The link between cigarette smoke (CS) and lung inflammation is quite strong, howeverrelatively little is still known on the effects of CS on human bronchial epithelial cellssurvival during asthma. In this study we focused our attention on the apoptotic effectsof CS on healthy (HC) and asthmatic (AS) primary bronchial epithelial cells (PBEC) andon the role of antioxidants to protect epithelial cells from CSE-induced apoptosis.Twenty subjects (10 HC and 10 AS) were recruited for this study and PBEC wereobtained by bronchoscopy. PBEC were treated with oxidants (H2O), anti-oxidants (GSHand AA) and cigarette smoke extracts (CSE). Early apoptosis (EA) and necrosis weremeasured by flow cytometry using Annexin-V and propidium iodide.After treatment with CSE 20%, AS showed an increased susceptibility to the CSEtreatment compared to HC (24.34+/-9.61 vs 48.45+/-11.91, p=0.003). Similarly, when EAwas taken into consideration, there was a significant increase of EA cells in the AS grouptreated with CSE compared to HC (33.12+/-10.38 vs 16.73+/-6.92, p<0.05).AA failed to protect both HS and AS PBEC from CSE-induced cell death. GSH insteadwas able to protect significantly both HS and AS from CSE-induced cell death. Inparticular, the association between GSH and CSE 20% determined a significant (p=0.005in HC and p=0.003 in AS) increase of viability when compared to CSE alone and at thesame time EA levels dropped considerably (p<0.05 in HC and p=0.003 in AS) down inthe presence of this antioxidant Moreover, GSH treatment determined a significantlybigger (p=0.002) overall increase in viability in the AS group when compared to the HCgroup.In view of this data it could be possible to hypothesise that the typical imbalance inoxidants-antioxidants levels of asthmatic bronchial epithelial cells might be responsiblefor their increased susceptibility to oxidative stress.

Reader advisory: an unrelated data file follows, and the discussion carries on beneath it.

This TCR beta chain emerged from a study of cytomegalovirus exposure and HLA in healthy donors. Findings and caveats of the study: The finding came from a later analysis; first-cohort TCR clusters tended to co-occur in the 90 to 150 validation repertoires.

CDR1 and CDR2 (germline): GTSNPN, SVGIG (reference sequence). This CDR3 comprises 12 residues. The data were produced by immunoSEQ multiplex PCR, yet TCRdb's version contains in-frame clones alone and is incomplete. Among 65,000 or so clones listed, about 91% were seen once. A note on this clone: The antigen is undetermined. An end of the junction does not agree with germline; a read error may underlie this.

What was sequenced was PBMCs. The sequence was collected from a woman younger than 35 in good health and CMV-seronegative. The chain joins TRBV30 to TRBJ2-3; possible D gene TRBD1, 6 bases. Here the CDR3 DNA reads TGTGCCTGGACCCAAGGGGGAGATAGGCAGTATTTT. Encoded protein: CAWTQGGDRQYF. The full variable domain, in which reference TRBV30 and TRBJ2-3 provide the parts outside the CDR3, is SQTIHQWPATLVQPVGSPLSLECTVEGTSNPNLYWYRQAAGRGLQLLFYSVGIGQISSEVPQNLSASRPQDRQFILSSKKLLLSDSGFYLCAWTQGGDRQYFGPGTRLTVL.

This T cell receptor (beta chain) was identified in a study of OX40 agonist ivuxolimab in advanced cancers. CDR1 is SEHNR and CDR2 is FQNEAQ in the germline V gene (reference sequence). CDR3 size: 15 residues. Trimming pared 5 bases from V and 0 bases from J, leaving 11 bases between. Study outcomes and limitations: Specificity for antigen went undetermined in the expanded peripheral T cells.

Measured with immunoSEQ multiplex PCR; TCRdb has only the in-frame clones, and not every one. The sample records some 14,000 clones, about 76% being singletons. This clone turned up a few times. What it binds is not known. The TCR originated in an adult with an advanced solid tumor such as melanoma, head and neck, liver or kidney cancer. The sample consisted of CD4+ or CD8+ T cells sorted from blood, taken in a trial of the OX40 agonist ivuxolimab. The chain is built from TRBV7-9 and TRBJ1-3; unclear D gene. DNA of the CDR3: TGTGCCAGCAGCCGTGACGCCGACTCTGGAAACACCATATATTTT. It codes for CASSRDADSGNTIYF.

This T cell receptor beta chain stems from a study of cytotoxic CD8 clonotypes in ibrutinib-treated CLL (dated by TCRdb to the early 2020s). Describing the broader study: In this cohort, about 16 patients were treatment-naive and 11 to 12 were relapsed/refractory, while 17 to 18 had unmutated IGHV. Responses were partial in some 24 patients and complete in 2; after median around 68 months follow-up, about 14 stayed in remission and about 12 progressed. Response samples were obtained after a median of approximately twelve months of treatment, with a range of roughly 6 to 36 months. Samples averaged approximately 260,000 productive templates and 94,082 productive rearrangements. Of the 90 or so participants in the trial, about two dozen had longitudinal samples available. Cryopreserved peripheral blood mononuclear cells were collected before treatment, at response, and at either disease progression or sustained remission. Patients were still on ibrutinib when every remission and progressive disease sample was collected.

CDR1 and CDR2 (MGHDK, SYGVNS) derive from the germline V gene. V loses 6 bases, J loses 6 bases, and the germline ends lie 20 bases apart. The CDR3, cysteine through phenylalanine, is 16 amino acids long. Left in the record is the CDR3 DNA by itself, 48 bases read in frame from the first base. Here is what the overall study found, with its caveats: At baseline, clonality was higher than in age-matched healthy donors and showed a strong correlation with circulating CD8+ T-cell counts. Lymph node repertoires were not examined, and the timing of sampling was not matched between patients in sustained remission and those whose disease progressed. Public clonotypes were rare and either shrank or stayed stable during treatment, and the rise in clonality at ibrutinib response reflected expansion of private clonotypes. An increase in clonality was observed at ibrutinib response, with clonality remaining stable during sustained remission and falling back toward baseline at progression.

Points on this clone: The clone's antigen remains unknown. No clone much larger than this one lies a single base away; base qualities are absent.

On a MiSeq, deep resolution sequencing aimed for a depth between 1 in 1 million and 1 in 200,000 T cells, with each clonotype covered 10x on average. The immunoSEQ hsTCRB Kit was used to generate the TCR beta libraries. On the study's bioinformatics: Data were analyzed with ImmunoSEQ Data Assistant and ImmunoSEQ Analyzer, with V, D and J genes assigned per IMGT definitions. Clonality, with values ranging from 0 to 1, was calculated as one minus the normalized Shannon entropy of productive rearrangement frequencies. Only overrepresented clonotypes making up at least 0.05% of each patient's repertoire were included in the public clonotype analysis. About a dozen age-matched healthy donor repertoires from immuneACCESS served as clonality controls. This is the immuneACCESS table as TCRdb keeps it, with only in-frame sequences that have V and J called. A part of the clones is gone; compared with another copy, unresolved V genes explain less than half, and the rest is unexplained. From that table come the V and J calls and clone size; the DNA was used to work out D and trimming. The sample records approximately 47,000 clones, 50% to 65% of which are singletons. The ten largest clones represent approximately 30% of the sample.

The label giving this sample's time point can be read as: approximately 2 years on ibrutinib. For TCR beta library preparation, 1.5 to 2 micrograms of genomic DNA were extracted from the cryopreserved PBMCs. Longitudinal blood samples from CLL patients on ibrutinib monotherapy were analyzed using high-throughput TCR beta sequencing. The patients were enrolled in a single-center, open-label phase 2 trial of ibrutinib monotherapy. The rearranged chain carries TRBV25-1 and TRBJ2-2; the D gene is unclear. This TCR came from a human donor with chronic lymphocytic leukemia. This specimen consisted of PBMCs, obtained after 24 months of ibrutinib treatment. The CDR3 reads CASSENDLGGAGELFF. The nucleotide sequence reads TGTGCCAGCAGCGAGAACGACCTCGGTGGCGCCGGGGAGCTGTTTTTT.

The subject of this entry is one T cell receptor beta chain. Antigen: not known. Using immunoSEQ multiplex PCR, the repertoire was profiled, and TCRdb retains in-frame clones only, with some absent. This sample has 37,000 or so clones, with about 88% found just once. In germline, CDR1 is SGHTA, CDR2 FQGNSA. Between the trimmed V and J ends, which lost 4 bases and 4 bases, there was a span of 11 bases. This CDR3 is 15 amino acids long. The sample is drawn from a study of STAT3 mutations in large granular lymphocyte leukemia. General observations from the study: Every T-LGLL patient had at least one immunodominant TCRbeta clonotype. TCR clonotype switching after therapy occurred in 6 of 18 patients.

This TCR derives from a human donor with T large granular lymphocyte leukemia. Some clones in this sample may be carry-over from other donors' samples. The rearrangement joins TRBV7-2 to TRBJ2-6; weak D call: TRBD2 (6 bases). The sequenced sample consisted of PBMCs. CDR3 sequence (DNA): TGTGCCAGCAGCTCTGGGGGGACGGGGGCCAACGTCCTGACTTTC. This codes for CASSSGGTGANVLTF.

|Number of pages||0|
|Publication status||Published - 2010|